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How To Find & Understand Conversion Rates Of Your Amazon Products

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As competition has grown over the last few years, it has been increasingly important to test the creativity on your product detail pages to maximize conversions for your products on Amazon.

This testing requires that you understand how Amazon calculates conversion rates and where to find the data.

Amazon provides a few ways to monitor your listings’ conversion rate. Monitoring your conversion rate on Amazon can help you to:

  • Identify de-indexing events.
  • Assess the effectiveness of your advertising targeting.
  • Verify listing changes have improved conversion.

Tracking your conversion rate helps you better understand how changes you have made to your listing – or changes to the marketplace – have affected your sell-through rate.

While Amazon looks like one cohesive marketplace on the outside, it is made of much smaller platforms on the back end.

Depending on the type of physical product you are selling, your listing might be on:

  • Amazon Seller Central.
  • Amazon Vendor Central.
  • Amazon Kindle Direct Publishing (KDP).
  • Merch by Amazon.
  • Amazon Handmade.

Amazon only provides conversion rate data on a few of its selling platforms.

It is not currently possible to get an exact conversion rate from a product you are not currently selling on Amazon.

Are There External Tools I Can Use To Find My Conversion Rate?

There are many tools on the market that provide sales volume estimators.

These tools generally look at the sales rank of an item along with the category of the product.

The tools then estimate how much a product sells based on an estimation of sales for that sales rank and sub-category.

Often, these tools can be off by incredibly high margins.

In this article, you will learn how to find your conversion rate on a few popular platforms for sellers on Amazon.

We will share instructions on which platforms you can find your conversion rates and where to locate the data.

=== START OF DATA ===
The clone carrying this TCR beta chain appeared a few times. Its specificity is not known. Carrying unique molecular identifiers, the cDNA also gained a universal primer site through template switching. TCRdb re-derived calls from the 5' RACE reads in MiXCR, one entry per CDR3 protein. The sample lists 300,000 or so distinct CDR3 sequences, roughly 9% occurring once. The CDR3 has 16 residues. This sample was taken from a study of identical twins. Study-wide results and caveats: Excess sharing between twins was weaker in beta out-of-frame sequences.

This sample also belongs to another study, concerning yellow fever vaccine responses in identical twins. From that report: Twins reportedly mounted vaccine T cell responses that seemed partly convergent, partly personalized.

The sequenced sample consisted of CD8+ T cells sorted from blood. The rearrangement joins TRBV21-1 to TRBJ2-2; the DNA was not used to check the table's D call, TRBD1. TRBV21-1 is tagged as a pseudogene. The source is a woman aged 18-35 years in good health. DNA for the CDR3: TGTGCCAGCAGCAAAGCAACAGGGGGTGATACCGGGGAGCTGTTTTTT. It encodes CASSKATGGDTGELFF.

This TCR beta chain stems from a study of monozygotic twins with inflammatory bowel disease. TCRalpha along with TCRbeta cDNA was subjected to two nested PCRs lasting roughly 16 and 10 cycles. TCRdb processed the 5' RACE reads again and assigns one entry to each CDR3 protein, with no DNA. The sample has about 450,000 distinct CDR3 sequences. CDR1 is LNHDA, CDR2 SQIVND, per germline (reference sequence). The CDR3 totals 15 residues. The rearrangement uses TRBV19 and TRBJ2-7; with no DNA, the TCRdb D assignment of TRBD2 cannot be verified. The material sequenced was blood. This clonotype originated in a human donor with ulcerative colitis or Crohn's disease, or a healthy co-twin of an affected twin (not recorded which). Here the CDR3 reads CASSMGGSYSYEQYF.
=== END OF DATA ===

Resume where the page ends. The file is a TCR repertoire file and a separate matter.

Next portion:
Finding Your Conversion Rate On Seller Central

If you sell your product on Amazon Seller Central, getting your conversion rate is quick and easy.

To find your conversion rate, log into your Seller Central account.

Then, navigate the top menu bar to Reports > Business Reports > Detailed Page Sales and Traffic Reports by Child Item.

(If you want to look at all of your variations (size, color, flavor) together, you can also navigate to Reports > Business Reports > Detailed Page Sales and Traffic Reports by Parent)

Screenshot from sellercentral.amazon.com; modified by author, July 2022

In this downloadable report, you can discover a lot of valuable information on the traffic and sales of your product on Amazon.

Here is a list of the information available in this report and what it tells you about your products.

Understanding The Detailed Page Sales & Traffic Report

The Detailed Page Sales and Traffic Report provides valuable information on traffic, Buy Box percentage, and Amazon Business sales.

Here is a little more about a few data points available in this report.

The Detailed Page Sales and Traffic Report is a date range report; you select the period you would like measured. The report defaults to a period of the last 30 days.

In the following definition, the statements about quotes are directly from Amazon’s descriptions of each report field.

Identifying your Unit Session percentage on AmazonScreenshot from sellercentral.amazon.com; modified by author, July 2022

Sessions

“Sessions are visits to your Amazon.com pages by a user. All activity within 24 hours is considered a session.”

If a customer comes to your product detail page, then goes to review another product, and finally returns to your product, that is one session and two page views for your product detail page.

Page Views and Sessions are global numbers. Even if you are out of stock, you will still see the total number of Page Views and Sessions on that Product Detail Page.